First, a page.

Other commentators within the Irish sphere have written on the topic of the fiscal compact of late, namely Professor Brian Lucey of TCD on his blog here and Cormac Lucey (a former Government advisor) and an accountant (who like me is going to be well versed in these matters) in his blog on two separate occasions of late here and here. In fact the latter Mr. Lucey has declared his intention to vote no in the upcoming referendum. In addition to this commentators have written on the continuous programme of austerity in an open letter to the Irish Times recentlystating that such a policy is going to lead to stagnation. This is not a healthy direction to be heading in but it will only be re-enforced by passing the Fiscal Compact referendum.
I would also direct you to recent Dáil debates on the matter (link here) in which there are frequent references to continuous austerity after 2015.
Professor Terence McDonough of NUIG (National University of Ireland Galway) stated on Morning Ireland on the 27th April 2012 that the European Stability Mechanism (ESM) is not the only source of external funding available to Ireland in the event of a No vote. Furthermore Eamon Gilmore stated on the same programme that “it won’t be possible for new applications to be made to the European Financial Stability Facility (EFSF) after the ESM comes into force”. The ESM cannot come into force until the relevant treaty has been ratified. The ESM treaty has not been ratified and will not be ratified until after the Fiscal Compact treaty meaning that if the ESM treaty is not ratified in the event of a rejection of the Fiscal Compact Treaty then the EFSF would continue to be available as the ESM would not have come into force. Therefore, it is possible to vote No and continue to have access to external funding sources.
If I am honest enough to offer my view of the treaty I would say that it is not something which should be passed by referendum. It deserves a no Vote as it is too restrictive on the Irish economy. It does not offer any form of budgetary flexibility now, or at any time in the future. Such flexibility is required now and into the future and should not be surrendered. It might help you think of the Irish economy like a business for a moment that is looking to grow. Ordinarily a business looking to expand and grow might re-invest a portion of any profit made from it’s activities in order to facilitate that expansion. Under the Fiscal Compact that is not going to be possible. Budgetary surpluses (in their entirety) are going to be required for financing debt repayment until such time as the 60% debt to GDP ratio is satisfied.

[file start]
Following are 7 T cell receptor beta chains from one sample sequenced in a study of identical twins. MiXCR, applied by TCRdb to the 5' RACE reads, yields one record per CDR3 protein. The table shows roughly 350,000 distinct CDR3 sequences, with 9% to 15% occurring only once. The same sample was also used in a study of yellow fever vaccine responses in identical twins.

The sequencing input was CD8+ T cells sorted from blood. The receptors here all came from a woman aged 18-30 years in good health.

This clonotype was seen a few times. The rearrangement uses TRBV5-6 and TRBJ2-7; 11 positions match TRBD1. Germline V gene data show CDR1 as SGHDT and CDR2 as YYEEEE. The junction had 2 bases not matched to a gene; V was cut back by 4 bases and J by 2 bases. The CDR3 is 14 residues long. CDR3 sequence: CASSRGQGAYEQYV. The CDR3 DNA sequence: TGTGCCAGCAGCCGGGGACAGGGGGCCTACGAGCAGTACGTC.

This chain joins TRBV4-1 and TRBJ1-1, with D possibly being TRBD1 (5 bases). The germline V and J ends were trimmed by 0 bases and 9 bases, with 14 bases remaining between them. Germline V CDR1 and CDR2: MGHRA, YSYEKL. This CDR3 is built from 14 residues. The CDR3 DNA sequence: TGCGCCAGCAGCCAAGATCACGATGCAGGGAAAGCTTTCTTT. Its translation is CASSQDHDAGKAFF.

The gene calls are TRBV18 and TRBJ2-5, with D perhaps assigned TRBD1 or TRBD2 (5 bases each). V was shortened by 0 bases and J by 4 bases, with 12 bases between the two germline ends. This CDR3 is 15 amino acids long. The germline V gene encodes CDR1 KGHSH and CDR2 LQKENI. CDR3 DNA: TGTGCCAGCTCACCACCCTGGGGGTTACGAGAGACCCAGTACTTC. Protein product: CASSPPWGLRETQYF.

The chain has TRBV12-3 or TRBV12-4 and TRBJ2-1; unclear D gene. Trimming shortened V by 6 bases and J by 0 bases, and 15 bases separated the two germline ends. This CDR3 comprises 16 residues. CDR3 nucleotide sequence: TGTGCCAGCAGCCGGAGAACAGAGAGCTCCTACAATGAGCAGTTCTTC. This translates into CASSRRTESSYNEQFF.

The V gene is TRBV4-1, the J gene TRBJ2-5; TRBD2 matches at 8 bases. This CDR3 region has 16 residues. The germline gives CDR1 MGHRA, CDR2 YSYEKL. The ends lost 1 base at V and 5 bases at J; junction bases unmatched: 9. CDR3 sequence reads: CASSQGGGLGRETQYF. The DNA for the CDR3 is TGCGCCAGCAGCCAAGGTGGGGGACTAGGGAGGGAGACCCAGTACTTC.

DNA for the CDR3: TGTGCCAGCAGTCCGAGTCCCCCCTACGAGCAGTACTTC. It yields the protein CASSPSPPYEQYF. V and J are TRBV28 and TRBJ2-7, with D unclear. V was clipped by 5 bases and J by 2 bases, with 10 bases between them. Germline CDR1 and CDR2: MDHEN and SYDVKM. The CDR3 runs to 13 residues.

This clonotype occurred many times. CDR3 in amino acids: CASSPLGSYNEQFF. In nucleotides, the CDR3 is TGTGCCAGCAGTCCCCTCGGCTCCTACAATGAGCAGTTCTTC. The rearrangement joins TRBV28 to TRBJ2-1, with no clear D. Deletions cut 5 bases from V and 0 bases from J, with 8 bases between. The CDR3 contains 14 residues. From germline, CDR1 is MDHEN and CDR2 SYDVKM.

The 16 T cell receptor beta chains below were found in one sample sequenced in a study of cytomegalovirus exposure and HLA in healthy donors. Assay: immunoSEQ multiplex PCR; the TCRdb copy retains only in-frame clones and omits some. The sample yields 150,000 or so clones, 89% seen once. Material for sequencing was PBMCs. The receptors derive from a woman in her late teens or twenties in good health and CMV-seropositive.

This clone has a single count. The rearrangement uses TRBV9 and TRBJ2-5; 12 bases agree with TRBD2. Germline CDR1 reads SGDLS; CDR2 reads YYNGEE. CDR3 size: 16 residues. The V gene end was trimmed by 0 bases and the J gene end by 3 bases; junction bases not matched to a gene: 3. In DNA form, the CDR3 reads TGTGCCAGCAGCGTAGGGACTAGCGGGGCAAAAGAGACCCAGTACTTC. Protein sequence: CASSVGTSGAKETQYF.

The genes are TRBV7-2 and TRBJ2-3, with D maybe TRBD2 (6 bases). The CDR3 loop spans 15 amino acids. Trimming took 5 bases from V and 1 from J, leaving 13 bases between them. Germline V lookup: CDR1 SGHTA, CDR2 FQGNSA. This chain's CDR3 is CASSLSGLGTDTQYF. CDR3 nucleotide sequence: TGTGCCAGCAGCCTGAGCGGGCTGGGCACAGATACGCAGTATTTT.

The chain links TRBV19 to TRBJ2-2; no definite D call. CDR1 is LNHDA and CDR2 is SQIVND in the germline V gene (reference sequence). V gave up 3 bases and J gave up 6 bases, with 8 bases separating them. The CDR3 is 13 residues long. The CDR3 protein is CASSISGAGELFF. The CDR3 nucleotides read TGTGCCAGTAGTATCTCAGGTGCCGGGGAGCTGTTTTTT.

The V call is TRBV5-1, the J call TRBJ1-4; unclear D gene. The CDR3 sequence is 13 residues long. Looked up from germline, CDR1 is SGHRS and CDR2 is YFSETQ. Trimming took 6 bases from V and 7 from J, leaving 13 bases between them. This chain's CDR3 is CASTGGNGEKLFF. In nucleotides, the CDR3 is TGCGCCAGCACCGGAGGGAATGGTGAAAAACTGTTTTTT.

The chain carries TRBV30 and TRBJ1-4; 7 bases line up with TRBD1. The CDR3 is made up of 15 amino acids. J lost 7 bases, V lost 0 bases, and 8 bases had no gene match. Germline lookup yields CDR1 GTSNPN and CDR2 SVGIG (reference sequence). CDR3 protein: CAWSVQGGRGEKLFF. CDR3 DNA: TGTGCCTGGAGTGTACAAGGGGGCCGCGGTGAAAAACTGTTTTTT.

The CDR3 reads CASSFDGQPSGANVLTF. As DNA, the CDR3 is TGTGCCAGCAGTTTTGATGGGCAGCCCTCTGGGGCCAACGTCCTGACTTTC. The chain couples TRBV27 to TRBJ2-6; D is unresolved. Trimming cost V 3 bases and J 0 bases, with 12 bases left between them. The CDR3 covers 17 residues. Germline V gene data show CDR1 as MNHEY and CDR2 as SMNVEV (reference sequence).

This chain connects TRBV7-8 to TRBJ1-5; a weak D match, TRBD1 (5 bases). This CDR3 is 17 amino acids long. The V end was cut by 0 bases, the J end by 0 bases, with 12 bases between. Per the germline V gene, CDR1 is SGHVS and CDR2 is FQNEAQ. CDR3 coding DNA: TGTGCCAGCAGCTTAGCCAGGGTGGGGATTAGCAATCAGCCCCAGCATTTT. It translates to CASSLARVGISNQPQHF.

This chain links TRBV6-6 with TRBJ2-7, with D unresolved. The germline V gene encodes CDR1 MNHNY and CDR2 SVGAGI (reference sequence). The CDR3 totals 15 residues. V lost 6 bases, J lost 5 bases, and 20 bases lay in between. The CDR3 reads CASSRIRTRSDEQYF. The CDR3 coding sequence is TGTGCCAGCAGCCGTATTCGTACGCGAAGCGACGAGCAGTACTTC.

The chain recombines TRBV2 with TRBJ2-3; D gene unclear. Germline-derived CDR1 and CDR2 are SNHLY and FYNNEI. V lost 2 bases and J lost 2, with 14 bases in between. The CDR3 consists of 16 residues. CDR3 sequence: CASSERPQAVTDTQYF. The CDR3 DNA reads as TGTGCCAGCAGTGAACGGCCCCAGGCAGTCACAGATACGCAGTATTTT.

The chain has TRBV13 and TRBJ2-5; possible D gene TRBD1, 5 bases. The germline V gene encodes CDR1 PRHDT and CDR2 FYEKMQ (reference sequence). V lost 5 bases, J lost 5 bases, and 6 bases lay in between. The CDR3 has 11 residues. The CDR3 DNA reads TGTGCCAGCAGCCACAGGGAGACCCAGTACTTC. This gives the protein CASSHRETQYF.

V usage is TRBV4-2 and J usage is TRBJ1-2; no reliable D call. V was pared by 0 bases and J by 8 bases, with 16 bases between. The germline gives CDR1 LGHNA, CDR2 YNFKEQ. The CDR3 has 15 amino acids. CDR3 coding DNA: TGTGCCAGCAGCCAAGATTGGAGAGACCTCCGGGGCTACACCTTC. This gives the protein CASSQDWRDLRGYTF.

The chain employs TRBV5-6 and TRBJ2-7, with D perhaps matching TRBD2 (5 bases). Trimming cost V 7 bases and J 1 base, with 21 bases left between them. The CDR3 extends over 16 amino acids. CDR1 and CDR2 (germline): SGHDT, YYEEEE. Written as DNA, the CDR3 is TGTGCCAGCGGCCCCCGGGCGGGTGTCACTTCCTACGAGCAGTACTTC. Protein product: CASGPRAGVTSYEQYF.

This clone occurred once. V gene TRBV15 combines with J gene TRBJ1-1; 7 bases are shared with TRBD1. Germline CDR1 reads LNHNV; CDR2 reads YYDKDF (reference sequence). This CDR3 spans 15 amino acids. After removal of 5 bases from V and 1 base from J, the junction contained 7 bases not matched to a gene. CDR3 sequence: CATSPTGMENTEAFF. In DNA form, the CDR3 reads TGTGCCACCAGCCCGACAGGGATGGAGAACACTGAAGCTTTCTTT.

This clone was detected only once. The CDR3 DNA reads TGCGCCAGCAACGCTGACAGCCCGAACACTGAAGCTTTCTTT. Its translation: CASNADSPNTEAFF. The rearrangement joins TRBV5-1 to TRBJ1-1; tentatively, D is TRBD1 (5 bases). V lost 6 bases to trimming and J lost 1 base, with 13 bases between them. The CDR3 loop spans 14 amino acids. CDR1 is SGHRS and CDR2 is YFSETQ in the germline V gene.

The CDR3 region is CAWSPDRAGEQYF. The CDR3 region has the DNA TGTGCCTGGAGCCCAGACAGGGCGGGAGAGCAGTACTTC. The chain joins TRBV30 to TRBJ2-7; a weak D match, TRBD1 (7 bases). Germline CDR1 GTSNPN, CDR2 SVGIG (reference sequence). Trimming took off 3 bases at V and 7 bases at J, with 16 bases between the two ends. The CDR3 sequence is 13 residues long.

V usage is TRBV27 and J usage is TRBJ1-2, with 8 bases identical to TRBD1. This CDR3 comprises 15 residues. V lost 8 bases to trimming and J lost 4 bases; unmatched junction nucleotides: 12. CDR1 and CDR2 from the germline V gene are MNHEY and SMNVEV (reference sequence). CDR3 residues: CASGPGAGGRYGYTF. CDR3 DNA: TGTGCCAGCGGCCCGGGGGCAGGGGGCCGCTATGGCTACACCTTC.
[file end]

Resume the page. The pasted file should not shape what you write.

It’s now over to you.
The following text was taken from the blogpost by Professor Brian Lucey that I have linked above. I think it is a very useful summary of the treaty.BOX: What is the treaty –
- Budget must be in structural balance or surplus, defined, as structural deficit cannot be higher than 0.5 percent of GDP
- Countries, which have debt/GDP below 60%, can have a structural deficit of 1% or less
- A country with debt/GDP above 60% has to reduce the excess by one-twentieth a year
- If the budget is not in balance, automatic correction rules must be enforced
- If a euro zone country does not write the balanced budget rules into its national law, it can be sued in the European Court of Justice and can be fined 0.1 percent of its GDP.
- The agreement will enter into force once 12-euro zone countries ratify, or on January 1, 2013. – Euro zone countries will coordinate national debt issuance plans in advance.
- Only countries that have ratified the fiscal compact and written balanced budget rule into national law will be eligible for bailouts from the European Stability Mechanism.
- all EU countries, whether in Euro or not, apart from Czech Republic and UK, are signatories to the compact.
1. General Government Debt is a gross measure and does not allow for the offsetting of Exchequer cash balances. As well as the National Debt it includes the promissory notes issued to certain financial institutions, local government debt and debt of non-commercial State bodies. GGD ratios are as published by the Department of Finance in Budget 2012.